Have you ever tried a new skincare product and the very next day, you get a breakout? :O
This is where patch testing comes in handy. Patch testing is important in ensuring that your skin is compatible with the product and to avoid breakouts and other skin complications. Patch testing involves testing the product on a discreet part of your skin and waiting to see any signs of redness or irritation.
You might think, “I’ve never had any issues with any skincare product before,”. But here’s the thing: everyone is susceptible to a breakout or irritation caused by a new product. Think of it this way, usually when you’re trying out new food or drink, you would take the first sip or bite oh-ever-so carefully. The same thing goes when it comes to trying out a new skin product, except this one’s more of a delicate situation because your skin could easily be irritated from it.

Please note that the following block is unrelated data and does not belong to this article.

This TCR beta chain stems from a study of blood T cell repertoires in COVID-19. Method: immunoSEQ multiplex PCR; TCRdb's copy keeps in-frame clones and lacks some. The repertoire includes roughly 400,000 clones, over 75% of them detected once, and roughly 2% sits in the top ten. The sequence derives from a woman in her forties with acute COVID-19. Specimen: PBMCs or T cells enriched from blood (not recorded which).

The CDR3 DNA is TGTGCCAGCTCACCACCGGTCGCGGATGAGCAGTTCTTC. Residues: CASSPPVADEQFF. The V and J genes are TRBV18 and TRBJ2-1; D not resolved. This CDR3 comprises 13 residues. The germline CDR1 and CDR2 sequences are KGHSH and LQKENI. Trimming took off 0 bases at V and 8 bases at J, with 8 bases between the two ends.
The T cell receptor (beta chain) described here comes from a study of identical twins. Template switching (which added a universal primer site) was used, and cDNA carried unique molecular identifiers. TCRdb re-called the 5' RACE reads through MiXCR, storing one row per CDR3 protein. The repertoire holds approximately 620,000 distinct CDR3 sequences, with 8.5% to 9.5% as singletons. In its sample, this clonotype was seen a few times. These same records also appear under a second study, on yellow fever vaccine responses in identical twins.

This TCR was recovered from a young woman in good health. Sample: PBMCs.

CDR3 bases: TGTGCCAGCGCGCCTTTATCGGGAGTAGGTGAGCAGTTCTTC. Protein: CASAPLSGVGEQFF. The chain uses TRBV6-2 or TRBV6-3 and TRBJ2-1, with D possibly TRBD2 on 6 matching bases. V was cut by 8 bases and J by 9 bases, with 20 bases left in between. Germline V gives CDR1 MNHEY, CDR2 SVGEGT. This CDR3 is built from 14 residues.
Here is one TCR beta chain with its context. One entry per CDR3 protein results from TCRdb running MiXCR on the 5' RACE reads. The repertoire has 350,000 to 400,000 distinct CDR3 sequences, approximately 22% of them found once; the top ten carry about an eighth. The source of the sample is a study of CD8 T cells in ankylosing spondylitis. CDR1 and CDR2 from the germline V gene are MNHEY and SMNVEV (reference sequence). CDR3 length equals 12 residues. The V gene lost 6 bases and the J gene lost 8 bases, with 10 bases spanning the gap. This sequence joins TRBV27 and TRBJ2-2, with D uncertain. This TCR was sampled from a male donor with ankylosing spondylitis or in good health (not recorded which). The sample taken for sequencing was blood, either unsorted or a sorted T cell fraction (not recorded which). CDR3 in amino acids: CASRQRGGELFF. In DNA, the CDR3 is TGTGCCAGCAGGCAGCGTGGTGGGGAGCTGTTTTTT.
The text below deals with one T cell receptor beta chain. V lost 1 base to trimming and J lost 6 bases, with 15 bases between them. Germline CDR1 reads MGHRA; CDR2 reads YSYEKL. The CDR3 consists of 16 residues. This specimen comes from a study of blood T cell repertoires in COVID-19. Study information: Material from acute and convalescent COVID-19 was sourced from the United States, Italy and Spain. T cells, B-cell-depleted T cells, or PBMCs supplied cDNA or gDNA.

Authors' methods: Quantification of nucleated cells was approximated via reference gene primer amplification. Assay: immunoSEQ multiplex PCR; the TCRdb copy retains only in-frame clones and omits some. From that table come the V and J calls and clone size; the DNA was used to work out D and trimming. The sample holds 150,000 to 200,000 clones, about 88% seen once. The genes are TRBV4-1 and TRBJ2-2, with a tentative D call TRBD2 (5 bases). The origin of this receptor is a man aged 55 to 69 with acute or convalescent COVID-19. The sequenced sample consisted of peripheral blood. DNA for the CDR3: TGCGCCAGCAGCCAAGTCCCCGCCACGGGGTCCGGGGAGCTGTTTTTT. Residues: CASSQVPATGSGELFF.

When you’re experiencing any odd reactions from your new product(s), it’s important to note that not everyone reacts the same way to that exact product. Your friend might think of it as their holy grail while you turned into a red ball of irritation upon the first application.
So, don’t go all ballistic if a product doesn’t work on you because more often than not, a larger percentage of their users have no adverse reaction to it. Well, unless it actually contains harmful and dodgy ingredients. (Psst, mercury skincare.)
Hmm, how do you do a patch test? It’s super easy! All you need to do is test your new product at any of these discrete areas: back of the ears, neck, or inner arm. The typical rule of thumb is to wait for 24 hours and see whether there’s any redness or irritation that occurs.
However, you need to research on the product itself before trying out because some would actually cause irritation upon the early usages (Eg: Retinol) and it will gradually be gone once your skin has adjusted itself to the ingredient. But, it’s not to be confused with an actual skin irritation such as dryness, reddening, itching, peeling, and worse, swelling, burning, and blistering. If you’re experiencing any of these, then this is definitely your big red sign to stop using it immediately and it’s best to refer your dermatologist if symptoms persist.